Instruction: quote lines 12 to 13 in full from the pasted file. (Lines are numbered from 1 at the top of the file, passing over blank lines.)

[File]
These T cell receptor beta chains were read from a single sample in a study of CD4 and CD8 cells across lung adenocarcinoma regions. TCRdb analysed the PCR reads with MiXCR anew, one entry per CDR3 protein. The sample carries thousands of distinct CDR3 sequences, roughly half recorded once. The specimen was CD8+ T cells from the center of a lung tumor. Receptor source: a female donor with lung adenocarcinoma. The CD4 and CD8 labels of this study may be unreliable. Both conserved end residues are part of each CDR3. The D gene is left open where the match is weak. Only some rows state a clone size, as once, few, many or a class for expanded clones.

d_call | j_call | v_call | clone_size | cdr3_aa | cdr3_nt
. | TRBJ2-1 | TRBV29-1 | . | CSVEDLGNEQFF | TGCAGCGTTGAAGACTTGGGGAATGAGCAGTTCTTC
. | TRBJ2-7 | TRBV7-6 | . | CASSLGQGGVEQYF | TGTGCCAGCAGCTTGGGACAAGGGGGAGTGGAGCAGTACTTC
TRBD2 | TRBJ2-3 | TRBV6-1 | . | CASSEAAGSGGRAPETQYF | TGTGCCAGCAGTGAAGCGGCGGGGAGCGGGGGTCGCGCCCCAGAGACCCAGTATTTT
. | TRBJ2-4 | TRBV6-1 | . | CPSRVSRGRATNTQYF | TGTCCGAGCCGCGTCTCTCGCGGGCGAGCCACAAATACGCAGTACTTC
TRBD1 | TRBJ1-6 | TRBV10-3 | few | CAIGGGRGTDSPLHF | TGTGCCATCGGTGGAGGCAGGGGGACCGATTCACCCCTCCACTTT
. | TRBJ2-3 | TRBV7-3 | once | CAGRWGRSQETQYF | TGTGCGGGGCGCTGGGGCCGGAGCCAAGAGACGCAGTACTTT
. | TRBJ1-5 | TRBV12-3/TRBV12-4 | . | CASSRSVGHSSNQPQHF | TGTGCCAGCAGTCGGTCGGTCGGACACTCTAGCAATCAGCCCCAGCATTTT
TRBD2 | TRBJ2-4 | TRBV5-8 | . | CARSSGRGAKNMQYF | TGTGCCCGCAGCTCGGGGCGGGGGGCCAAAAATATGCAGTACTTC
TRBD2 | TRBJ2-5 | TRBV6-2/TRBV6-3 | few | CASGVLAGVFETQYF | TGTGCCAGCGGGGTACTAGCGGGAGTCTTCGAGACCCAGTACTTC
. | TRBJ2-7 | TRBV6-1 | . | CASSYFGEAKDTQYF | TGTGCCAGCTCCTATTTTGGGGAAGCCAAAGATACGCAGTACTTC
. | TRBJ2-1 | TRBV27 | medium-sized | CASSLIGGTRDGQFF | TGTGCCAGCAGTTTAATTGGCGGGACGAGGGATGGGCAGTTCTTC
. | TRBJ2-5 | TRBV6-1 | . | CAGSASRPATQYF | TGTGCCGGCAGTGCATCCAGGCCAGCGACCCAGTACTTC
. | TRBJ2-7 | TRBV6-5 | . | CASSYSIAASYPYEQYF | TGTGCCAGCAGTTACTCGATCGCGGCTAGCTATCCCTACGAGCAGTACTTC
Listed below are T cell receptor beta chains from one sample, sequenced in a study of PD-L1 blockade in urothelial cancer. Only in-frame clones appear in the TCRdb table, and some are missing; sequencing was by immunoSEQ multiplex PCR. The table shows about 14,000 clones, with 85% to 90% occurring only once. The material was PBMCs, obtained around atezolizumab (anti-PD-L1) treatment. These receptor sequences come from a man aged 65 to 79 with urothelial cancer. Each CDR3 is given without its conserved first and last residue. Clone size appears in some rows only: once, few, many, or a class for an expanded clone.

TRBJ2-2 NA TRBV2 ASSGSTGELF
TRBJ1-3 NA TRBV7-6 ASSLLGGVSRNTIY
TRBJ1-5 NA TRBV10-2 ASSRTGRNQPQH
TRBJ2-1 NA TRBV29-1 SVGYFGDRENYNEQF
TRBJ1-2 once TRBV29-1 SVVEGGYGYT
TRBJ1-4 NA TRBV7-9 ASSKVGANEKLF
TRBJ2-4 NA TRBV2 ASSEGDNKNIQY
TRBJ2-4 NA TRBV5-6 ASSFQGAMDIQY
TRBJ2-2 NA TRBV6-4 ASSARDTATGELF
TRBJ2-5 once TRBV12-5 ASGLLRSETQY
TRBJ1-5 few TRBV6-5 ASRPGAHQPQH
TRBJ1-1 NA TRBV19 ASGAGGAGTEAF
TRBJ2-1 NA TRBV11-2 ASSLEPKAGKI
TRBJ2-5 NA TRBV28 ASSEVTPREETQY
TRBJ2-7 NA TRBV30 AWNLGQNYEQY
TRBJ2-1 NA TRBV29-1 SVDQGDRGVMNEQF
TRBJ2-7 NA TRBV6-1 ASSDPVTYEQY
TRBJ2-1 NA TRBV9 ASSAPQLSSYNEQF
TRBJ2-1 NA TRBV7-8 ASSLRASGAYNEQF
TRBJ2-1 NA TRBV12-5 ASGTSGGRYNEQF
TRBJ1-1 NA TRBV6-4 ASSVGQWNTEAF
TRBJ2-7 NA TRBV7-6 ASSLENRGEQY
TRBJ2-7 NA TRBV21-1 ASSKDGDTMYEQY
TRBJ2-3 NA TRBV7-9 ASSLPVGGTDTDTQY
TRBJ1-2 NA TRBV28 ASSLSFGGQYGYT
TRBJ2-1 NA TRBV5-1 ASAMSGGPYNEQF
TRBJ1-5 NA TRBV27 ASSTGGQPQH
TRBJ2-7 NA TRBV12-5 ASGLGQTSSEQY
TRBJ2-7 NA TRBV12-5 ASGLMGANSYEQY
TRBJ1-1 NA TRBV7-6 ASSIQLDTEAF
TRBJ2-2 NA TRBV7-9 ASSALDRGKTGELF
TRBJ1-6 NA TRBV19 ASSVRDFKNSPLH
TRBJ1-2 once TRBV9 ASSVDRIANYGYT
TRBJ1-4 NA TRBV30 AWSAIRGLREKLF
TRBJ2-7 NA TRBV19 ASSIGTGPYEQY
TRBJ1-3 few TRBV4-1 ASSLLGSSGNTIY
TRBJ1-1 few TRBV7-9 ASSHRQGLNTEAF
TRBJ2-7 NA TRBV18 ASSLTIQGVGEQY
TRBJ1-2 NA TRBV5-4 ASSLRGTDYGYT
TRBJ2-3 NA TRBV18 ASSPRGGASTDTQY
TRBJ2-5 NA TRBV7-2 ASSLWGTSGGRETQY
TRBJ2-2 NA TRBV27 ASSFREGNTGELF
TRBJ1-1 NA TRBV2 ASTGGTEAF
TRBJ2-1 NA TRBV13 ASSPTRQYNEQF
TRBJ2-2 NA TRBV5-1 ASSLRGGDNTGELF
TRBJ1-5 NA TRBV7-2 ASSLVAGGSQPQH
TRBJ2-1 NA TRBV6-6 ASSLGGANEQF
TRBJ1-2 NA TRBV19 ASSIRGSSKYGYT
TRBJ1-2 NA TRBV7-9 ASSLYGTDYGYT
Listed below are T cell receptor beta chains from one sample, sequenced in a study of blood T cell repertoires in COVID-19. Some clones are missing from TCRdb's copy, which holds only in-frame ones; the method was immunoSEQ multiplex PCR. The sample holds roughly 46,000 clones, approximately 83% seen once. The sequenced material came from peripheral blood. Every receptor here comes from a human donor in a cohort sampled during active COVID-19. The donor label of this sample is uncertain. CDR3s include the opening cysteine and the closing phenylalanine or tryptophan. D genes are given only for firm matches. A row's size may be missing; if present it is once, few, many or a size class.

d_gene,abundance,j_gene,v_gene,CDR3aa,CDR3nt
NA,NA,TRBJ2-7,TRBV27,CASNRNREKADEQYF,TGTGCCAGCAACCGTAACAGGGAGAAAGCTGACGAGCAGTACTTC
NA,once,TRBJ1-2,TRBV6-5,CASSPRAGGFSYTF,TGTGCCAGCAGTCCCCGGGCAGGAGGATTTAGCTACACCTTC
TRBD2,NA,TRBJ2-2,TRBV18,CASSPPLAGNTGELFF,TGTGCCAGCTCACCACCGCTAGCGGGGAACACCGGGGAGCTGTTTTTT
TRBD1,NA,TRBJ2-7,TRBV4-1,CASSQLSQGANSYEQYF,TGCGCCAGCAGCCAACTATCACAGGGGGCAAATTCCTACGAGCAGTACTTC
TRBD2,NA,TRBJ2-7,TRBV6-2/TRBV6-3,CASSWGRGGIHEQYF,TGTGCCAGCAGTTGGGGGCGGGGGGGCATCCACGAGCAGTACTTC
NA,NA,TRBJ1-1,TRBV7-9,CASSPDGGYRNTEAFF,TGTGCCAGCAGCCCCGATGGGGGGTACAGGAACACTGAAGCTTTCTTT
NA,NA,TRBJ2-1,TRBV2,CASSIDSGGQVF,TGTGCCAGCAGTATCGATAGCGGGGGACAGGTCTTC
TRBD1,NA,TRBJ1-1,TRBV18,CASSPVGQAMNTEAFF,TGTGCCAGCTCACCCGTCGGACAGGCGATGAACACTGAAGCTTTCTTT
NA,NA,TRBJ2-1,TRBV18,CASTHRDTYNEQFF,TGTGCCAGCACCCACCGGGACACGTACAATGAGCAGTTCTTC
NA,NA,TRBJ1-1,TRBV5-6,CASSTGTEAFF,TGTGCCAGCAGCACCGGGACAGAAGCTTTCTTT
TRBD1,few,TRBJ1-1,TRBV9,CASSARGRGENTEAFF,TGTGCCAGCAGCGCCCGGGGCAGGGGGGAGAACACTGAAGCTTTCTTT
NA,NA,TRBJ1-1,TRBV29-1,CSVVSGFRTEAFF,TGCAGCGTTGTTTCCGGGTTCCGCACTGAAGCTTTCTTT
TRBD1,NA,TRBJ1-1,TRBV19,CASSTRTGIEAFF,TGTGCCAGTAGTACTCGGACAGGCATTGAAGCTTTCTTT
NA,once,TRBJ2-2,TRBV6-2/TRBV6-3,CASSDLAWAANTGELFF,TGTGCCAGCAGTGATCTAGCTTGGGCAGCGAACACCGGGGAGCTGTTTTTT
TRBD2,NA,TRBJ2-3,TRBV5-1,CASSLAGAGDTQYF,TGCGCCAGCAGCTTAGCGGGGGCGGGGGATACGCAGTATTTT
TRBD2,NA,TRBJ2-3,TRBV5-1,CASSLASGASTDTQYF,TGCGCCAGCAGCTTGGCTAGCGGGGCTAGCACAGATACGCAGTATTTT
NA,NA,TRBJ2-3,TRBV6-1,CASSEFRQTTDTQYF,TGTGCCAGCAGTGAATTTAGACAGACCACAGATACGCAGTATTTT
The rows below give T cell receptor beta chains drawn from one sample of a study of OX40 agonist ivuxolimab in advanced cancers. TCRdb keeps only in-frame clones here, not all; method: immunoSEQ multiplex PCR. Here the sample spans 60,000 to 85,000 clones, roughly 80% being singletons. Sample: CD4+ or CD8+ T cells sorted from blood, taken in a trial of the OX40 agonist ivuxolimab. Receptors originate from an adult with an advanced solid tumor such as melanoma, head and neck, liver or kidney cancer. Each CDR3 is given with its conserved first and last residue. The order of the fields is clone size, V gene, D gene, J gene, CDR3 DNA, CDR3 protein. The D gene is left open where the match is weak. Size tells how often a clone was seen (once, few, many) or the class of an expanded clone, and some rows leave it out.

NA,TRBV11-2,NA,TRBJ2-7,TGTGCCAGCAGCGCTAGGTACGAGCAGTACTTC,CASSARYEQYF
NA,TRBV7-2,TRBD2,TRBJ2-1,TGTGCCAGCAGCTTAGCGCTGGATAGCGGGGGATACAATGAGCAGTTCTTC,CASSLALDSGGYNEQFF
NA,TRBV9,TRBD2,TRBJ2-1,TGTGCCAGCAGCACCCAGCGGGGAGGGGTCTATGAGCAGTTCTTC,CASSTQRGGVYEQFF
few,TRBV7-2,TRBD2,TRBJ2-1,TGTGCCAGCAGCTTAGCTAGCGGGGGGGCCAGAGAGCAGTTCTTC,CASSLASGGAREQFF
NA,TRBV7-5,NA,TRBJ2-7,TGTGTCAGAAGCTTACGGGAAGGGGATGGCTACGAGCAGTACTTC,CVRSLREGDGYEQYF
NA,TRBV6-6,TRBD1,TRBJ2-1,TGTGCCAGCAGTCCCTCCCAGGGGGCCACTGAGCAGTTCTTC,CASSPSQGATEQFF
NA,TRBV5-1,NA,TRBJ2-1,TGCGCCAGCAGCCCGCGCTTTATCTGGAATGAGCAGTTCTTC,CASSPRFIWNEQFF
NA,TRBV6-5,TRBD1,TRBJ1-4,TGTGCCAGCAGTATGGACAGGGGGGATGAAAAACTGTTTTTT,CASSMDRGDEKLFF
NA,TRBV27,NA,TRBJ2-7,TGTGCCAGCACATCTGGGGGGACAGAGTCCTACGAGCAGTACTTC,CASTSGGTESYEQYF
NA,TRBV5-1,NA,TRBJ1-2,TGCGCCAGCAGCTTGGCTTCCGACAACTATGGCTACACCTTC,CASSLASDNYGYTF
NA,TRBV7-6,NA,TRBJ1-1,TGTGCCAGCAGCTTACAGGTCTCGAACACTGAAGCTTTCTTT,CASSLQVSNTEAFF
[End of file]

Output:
. | TRBJ2-7 | TRBV6-1 | . | CASSYFGEAKDTQYF | TGTGCCAGCTCCTATTTTGGGGAAGCCAAAGATACGCAGTACTTC
. | TRBJ2-1 | TRBV27 | medium-sized | CASSLIGGTRDGQFF | TGTGCCAGCAGTTTAATTGGCGGGACGAGGGATGGGCAGTTCTTC